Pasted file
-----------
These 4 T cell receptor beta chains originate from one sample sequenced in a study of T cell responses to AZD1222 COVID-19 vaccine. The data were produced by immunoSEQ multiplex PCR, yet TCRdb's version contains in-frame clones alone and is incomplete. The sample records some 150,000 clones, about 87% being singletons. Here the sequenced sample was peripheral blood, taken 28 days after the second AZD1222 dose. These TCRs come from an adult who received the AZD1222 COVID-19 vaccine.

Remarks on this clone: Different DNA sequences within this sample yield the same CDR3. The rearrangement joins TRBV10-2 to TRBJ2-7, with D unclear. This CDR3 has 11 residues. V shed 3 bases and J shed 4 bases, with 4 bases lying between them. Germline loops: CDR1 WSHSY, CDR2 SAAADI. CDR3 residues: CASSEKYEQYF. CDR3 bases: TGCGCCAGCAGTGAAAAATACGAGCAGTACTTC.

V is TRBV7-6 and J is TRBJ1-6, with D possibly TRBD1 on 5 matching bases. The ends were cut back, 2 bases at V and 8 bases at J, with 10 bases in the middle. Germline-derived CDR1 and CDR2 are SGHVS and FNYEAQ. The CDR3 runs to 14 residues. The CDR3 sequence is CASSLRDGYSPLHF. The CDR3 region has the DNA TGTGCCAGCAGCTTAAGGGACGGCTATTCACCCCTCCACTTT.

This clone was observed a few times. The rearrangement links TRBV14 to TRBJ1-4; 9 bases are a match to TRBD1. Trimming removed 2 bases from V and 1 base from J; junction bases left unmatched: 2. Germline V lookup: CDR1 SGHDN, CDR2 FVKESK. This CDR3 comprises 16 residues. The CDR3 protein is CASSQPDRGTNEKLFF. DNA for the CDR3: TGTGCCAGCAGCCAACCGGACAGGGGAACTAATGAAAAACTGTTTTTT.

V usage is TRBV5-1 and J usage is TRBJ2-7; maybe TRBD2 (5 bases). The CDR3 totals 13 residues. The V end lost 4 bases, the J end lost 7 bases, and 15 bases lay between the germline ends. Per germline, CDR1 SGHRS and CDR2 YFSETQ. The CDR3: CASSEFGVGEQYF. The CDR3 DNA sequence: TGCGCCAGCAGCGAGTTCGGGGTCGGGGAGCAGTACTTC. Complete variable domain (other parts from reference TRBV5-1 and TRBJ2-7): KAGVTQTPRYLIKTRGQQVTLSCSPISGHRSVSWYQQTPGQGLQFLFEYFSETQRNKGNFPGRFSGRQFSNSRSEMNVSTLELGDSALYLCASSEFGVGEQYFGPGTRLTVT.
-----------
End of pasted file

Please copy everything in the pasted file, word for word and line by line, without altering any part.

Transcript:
These 4 T cell receptor beta chains originate from one sample sequenced in a study of T cell responses to AZD1222 COVID-19 vaccine. The data were produced by immunoSEQ multiplex PCR, yet TCRdb's version contains in-frame clones alone and is incomplete. The sample records some 150,000 clones, about 87% being singletons. Here the sequenced sample was peripheral blood, taken 28 days after the second AZD1222 dose. These TCRs come from an adult who received the AZD1222 COVID-19 vaccine.

Remarks on this clone: Different DNA sequences within this sample yield the same CDR3. The rearrangement joins TRBV10-2 to TRBJ2-7, with D unclear. This CDR3 has 11 residues. V shed 3 bases and J shed 4 bases, with 4 bases lying between them. Germline loops: CDR1 WSHSY, CDR2 SAAADI. CDR3 residues: CASSEKYEQYF. CDR3 bases: TGCGCCAGCAGTGAAAAATACGAGCAGTACTTC.

V is TRBV7-6 and J is TRBJ1-6, with D possibly TRBD1 on 5 matching bases. The ends were cut back, 2 bases at V and 8 bases at J, with 10 bases in the middle. Germline-derived CDR1 and CDR2 are SGHVS and FNYEAQ. The CDR3 runs to 14 residues. The CDR3 sequence is CASSLRDGYSPLHF. The CDR3 region has the DNA TGTGCCAGCAGCTTAAGGGACGGCTATTCACCCCTCCACTTT.

This clone was observed a few times. The rearrangement links TRBV14 to TRBJ1-4; 9 bases are a match to TRBD1. Trimming removed 2 bases from V and 1 base from J; junction bases left unmatched: 2. Germline V lookup: CDR1 SGHDN, CDR2 FVKESK. This CDR3 comprises 16 residues. The CDR3 protein is CASSQPDRGTNEKLFF. DNA for the CDR3: TGTGCCAGCAGCCAACCGGACAGGGGAACTAATGAAAAACTGTTTTTT.

V usage is TRBV5-1 and J usage is TRBJ2-7; maybe TRBD2 (5 bases). The CDR3 totals 13 residues. The V end lost 4 bases, the J end lost 7 bases, and 15 bases lay between the germline ends. Per germline, CDR1 SGHRS and CDR2 YFSETQ. The CDR3: CASSEFGVGEQYF. The CDR3 DNA sequence: TGCGCCAGCAGCGAGTTCGGGGTCGGGGAGCAGTACTTC. Complete variable domain (other parts from reference TRBV5-1 and TRBJ2-7): KAGVTQTPRYLIKTRGQQVTLSCSPISGHRSVSWYQQTPGQGLQFLFEYFSETQRNKGNFPGRFSGRQFSNSRSEMNVSTLELGDSALYLCASSEFGVGEQYFGPGTRLTVT.